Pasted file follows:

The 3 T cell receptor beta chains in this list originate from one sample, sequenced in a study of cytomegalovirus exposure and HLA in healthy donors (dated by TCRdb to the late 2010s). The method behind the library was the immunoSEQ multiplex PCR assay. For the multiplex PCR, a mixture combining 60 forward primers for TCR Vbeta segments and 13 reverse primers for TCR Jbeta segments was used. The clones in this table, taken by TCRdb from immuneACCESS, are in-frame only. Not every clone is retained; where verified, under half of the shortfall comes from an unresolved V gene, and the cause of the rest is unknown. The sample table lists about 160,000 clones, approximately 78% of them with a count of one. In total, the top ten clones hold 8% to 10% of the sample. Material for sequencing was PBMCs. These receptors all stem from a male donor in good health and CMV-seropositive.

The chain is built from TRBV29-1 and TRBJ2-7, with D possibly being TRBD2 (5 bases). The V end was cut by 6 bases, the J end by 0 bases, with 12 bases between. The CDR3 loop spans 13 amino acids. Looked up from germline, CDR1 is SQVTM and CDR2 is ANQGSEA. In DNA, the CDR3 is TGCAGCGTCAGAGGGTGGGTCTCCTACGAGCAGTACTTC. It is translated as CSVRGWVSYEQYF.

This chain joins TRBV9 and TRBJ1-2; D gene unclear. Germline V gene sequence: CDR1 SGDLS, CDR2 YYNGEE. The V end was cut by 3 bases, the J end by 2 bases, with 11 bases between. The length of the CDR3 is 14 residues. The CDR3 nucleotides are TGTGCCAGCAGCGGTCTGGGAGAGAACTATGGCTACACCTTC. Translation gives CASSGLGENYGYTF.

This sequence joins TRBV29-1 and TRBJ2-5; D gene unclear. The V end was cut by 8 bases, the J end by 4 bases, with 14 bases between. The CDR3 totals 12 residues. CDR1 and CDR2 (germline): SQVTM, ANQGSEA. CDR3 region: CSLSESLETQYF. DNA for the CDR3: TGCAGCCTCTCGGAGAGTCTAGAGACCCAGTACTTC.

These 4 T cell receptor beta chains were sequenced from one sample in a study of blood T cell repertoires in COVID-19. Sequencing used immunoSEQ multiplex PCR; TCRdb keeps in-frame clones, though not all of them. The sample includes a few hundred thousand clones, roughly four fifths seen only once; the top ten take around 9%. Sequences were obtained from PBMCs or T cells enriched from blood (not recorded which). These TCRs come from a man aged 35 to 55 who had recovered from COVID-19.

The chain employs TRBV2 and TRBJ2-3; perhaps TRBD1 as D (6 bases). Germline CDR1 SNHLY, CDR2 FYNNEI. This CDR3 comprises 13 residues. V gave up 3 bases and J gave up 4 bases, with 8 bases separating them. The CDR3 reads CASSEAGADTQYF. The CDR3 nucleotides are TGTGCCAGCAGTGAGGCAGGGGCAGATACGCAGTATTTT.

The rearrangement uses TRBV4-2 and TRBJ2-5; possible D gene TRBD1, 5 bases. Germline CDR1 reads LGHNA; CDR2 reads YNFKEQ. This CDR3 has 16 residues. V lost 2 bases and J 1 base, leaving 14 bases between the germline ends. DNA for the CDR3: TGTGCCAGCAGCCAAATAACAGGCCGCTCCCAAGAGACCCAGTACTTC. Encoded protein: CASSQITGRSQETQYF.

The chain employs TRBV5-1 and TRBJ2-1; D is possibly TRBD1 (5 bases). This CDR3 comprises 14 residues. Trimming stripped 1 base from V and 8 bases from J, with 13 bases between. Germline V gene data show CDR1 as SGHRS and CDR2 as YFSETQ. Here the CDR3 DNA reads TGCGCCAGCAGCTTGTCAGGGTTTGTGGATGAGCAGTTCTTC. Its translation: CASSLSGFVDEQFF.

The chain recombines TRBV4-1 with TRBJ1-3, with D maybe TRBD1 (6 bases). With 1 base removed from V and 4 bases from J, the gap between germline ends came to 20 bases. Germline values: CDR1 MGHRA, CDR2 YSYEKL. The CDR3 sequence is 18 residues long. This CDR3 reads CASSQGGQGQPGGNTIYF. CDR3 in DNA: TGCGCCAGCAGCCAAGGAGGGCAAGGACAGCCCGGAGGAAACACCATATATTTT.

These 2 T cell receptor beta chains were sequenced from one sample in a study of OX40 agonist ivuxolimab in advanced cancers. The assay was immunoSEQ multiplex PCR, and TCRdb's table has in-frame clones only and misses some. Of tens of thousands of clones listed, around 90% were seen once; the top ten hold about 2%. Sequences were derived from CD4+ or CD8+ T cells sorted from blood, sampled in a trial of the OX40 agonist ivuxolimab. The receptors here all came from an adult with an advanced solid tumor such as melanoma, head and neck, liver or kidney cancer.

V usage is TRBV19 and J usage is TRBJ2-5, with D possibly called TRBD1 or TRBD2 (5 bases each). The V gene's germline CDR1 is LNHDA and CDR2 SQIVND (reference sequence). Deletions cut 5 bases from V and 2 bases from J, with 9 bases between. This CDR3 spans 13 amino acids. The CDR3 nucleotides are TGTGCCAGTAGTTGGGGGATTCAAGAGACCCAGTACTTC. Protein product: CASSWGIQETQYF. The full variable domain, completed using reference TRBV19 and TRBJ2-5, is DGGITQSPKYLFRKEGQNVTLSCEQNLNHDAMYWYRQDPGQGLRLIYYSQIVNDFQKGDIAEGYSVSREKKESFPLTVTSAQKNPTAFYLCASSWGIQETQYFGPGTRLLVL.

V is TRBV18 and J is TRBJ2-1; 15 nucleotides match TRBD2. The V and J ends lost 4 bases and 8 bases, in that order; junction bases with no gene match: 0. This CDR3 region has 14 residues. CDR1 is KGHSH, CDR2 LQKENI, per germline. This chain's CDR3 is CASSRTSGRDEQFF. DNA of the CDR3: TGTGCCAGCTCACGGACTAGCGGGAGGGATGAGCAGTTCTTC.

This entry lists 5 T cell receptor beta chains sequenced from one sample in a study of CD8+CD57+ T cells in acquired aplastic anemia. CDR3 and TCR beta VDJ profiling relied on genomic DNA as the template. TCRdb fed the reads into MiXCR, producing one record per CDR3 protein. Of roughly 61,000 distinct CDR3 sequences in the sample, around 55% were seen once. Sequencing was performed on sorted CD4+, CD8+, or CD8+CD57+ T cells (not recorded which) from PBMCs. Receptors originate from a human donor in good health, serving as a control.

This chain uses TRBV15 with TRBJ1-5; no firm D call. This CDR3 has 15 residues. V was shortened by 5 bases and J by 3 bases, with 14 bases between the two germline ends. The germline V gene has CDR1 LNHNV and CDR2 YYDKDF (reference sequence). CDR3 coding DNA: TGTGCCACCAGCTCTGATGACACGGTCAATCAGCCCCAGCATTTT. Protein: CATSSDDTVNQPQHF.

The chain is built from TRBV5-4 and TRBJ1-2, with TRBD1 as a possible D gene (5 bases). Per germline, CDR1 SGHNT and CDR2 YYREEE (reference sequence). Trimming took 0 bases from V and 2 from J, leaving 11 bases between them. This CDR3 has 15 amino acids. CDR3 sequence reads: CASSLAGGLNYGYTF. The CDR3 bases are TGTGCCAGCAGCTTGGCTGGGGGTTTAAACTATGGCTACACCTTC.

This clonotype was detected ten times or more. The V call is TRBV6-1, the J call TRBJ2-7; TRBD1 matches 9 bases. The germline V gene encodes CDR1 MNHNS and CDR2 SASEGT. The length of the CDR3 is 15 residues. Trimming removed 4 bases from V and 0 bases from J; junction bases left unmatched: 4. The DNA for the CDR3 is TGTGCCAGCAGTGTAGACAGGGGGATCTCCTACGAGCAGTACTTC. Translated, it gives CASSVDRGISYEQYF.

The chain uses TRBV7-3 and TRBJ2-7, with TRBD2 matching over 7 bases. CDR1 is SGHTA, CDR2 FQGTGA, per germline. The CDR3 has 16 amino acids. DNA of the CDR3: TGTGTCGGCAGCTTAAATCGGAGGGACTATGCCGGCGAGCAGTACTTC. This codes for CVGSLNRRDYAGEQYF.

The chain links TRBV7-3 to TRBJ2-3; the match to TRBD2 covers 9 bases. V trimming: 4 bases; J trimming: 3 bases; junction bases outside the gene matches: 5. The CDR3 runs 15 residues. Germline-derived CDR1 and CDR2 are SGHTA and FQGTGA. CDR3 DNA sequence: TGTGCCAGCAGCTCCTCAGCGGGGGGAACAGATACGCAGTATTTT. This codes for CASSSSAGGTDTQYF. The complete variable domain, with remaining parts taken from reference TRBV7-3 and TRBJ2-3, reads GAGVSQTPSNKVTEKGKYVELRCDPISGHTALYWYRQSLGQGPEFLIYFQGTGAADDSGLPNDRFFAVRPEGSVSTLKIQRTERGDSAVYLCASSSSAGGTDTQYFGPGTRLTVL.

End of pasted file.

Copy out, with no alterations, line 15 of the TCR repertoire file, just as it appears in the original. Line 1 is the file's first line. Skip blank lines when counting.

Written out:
The chain is built from TRBV5-4 and TRBJ1-2, with TRBD1 as a possible D gene (5 bases). Per germline, CDR1 SGHNT and CDR2 YYREEE (reference sequence). Trimming took 0 bases from V and 2 from J, leaving 11 bases between them. This CDR3 has 15 amino acids. CDR3 sequence reads: CASSLAGGLNYGYTF. The CDR3 bases are TGTGCCAGCAGCTTGGCTGGGGGTTTAAACTATGGCTACACCTTC.